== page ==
The clever use of striking photographs of close details emphasizing colors was a great way to reach people where they live. You don’t have to have read any books or watched certain documentaries to recognize and react to these vibrant, abstract details. This approach helps visitors connect with the visible rainbow St. Louis’s environment offers. One hopes that combining these color samples, drawn representations, physical objects, film, and texts will encourage visitors to look again at the buildings surrounding them each day. This exhibit is an excellent antidote to the closed-in lives many of us have lived during the Covid-19 years. At a minimum, the show encourages us to interact with the drawings on the walls and includes actual materials, which you are encouraged to “Please touch!”

In addition to representations of architecture in line drawings on the walls, we have sample reproductions of drawings by architects and artists as varied as Louis Sullivan, Hugh Ferriss, and Emil Frei. Their drawings and reproduction sketchbooks are inspiring indeed.

Door pulls salvaged from Baker's Shoes by Rob Powers.

Mid-century modern architecture and design are given their due without being overly sentimental or fetishizing. These structures are presented as built, referencing the economic and social contexts from which they emerged. Custom-designed homes and presented alongside subdivisions of repeated builder homes. Of particular note are fragments rescued from Northland and River Roads Shopping Centers by Toby Weiss. Aspects of her wisdom are legible in several displays.

An excerpt from Toby Weiss's "Northland Demolition Part 5" sets the mood for readers and thinkers.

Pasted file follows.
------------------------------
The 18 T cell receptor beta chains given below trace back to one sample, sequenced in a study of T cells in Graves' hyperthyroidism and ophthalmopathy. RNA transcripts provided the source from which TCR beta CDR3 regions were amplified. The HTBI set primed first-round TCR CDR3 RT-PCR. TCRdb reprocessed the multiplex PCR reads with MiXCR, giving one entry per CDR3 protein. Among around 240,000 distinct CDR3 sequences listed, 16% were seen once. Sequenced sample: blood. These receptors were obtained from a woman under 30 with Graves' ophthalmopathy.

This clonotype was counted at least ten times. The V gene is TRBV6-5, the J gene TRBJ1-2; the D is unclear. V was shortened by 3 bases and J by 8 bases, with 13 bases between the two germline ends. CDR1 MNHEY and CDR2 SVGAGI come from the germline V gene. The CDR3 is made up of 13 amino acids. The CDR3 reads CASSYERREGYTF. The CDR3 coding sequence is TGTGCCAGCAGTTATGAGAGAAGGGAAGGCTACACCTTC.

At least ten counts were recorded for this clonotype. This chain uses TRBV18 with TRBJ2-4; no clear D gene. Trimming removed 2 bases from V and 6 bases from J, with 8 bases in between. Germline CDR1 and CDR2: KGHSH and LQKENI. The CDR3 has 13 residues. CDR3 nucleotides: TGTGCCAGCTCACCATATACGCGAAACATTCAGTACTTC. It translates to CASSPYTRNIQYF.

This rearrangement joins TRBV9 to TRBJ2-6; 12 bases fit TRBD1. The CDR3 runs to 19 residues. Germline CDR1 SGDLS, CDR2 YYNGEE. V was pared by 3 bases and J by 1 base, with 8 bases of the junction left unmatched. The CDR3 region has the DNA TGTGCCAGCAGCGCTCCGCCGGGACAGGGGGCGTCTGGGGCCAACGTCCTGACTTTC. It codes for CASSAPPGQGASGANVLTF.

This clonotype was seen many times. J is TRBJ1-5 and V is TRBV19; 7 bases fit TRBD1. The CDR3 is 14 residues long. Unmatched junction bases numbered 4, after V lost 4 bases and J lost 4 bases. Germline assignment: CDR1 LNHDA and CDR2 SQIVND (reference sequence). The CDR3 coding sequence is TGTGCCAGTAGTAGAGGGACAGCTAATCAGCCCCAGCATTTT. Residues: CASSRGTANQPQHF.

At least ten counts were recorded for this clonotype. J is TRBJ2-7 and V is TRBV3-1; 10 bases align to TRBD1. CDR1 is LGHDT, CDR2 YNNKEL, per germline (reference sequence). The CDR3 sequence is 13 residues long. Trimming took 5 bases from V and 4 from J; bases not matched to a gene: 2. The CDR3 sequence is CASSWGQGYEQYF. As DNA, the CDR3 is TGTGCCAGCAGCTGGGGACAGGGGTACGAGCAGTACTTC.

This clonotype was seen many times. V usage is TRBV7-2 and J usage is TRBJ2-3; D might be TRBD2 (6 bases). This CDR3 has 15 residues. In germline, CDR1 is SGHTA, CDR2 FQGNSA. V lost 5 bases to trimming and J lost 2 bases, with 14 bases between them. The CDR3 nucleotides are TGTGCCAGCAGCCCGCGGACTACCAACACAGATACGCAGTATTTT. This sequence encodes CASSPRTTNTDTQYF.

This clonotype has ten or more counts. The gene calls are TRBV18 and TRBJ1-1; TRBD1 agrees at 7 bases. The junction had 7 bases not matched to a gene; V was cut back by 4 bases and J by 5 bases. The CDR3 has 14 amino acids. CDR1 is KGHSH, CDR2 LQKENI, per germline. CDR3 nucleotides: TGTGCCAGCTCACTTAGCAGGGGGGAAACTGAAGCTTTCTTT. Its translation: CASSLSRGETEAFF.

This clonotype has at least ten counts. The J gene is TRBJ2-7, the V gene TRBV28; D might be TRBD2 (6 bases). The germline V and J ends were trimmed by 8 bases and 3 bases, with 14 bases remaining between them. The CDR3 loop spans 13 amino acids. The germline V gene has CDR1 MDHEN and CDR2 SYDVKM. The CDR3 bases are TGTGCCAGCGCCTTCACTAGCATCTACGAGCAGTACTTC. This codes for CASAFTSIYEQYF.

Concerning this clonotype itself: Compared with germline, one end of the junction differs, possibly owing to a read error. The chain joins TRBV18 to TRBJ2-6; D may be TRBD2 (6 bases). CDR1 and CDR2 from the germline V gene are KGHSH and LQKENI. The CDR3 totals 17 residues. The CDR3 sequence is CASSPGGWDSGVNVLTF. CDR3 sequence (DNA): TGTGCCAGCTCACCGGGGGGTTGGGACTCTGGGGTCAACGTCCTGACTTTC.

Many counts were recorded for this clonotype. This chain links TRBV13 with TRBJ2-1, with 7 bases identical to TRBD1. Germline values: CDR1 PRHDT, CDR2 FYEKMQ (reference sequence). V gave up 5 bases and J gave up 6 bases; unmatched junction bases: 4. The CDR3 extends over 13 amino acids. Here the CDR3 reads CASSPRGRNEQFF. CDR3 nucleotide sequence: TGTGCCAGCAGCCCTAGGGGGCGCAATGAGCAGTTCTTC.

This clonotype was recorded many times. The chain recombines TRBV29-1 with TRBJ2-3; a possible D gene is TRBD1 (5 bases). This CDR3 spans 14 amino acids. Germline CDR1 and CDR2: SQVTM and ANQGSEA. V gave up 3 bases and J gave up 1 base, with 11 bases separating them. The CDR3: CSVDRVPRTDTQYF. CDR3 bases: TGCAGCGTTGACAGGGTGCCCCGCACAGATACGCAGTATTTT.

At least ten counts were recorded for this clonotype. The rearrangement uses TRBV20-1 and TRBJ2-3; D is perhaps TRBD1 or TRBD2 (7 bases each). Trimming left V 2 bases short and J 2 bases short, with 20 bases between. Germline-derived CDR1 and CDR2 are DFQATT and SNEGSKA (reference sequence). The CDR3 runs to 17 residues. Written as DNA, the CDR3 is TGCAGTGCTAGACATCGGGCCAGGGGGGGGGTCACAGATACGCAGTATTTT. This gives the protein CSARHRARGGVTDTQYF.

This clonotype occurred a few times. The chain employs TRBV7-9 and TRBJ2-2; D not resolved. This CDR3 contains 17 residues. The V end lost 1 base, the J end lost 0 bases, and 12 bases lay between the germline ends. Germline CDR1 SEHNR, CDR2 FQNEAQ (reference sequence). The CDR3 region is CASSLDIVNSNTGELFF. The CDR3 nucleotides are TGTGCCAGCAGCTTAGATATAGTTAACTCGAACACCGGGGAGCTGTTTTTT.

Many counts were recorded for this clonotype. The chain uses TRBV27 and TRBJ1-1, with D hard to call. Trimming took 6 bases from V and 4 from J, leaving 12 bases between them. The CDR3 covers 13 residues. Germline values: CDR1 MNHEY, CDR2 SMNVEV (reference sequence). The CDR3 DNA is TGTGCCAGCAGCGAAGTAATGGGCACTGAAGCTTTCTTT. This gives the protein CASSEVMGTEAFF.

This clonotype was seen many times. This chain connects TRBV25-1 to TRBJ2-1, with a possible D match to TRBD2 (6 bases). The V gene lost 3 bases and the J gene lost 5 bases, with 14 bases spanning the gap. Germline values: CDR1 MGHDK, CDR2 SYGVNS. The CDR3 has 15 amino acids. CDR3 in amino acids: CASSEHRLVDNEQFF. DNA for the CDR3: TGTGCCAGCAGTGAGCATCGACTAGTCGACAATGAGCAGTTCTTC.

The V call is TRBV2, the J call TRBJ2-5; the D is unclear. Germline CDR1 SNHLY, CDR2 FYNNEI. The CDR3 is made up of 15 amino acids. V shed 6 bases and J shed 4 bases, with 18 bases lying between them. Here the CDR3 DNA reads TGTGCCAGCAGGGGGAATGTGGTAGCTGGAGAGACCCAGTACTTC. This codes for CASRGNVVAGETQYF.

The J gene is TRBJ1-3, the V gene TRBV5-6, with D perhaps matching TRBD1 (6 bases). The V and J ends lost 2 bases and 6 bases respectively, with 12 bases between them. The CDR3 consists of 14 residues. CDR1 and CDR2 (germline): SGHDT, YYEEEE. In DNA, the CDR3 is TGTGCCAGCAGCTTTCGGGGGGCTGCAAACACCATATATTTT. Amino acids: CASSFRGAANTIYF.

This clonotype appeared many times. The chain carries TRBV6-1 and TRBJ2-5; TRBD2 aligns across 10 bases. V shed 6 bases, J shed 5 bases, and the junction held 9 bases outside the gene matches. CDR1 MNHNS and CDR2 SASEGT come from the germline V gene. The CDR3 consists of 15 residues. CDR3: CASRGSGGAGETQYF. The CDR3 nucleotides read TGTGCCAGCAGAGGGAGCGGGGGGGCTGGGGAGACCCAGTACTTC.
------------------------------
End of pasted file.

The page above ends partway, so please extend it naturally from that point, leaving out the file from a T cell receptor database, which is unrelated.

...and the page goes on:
Upon entering and reading the exhibition's foundational quotation, I saw had to consider another perspective on architecture culture. Quoting Goethe is de rigeur for architectural exhibitions, making the analogy between architecture and "frozen music." It's a high-minded view of architectural form as akin to the best symphonies humankind has produced. But this quotation was something else, remarking instead on the loss of architectural fabric and the resulting cultural degradation resulting from such wanton destruction. Such structures have defined aspects of our lives as "thawing music" like a "sorrowful, minor key symphony."

Facade fragments of Stix, Baer & Fuller at River Roads Shopping Center collected by Toby Weiss.

I looked for the source of this wry commentary on our throwaway society and realized it was the irrepressible Toby Weiss; I knew right away this exhibit would not be standard-fare. And to my delight, physical remnants of enchanting demolished mid-century structures collected by Weiss feature prominently in the display. Her foresight in collecting and documenting these discarded structures devoted to commerce has resulted in a powerful representation of the optimistic world in which they were imagined and fabricated.

Facade fragments of Stix, Baer & Fuller at River Roads Shopping Center collected by Toby Weiss.

The materials she collected from the Northlands and River Roads Shopping Centers are particularly striking. We're entering an era where decidedly modernist, forward-looking structures are represented in museums by building fragments. Seeing the actual terracotta remnants mounted to the wall expresses the physicality of these structures in ways that bring the photographs to life in terms of color, texture, shade, and shadows. The abstract, geometrical qualities of these fragments lend themselves to this kind of display. The museum is to be commended for the thought and effort invested in presenting these materials. The sculptural forms of these pieces create a vigorous, visceral impact particularly when viewed close up.

You'll want to bring your friends and family to this show. It repays each visit with more delight and satisfaction. I trust some enterprising folks will curate their own online version of the show by using #ColoringSTL.

Note: I will be presenting a concise, entertaining slide talk on Thursday, September 1, 2022 as part of "Mid-Century Mania" festivities including music, art, food, drink, and hands-on experiences.

"Mid-Century Mania"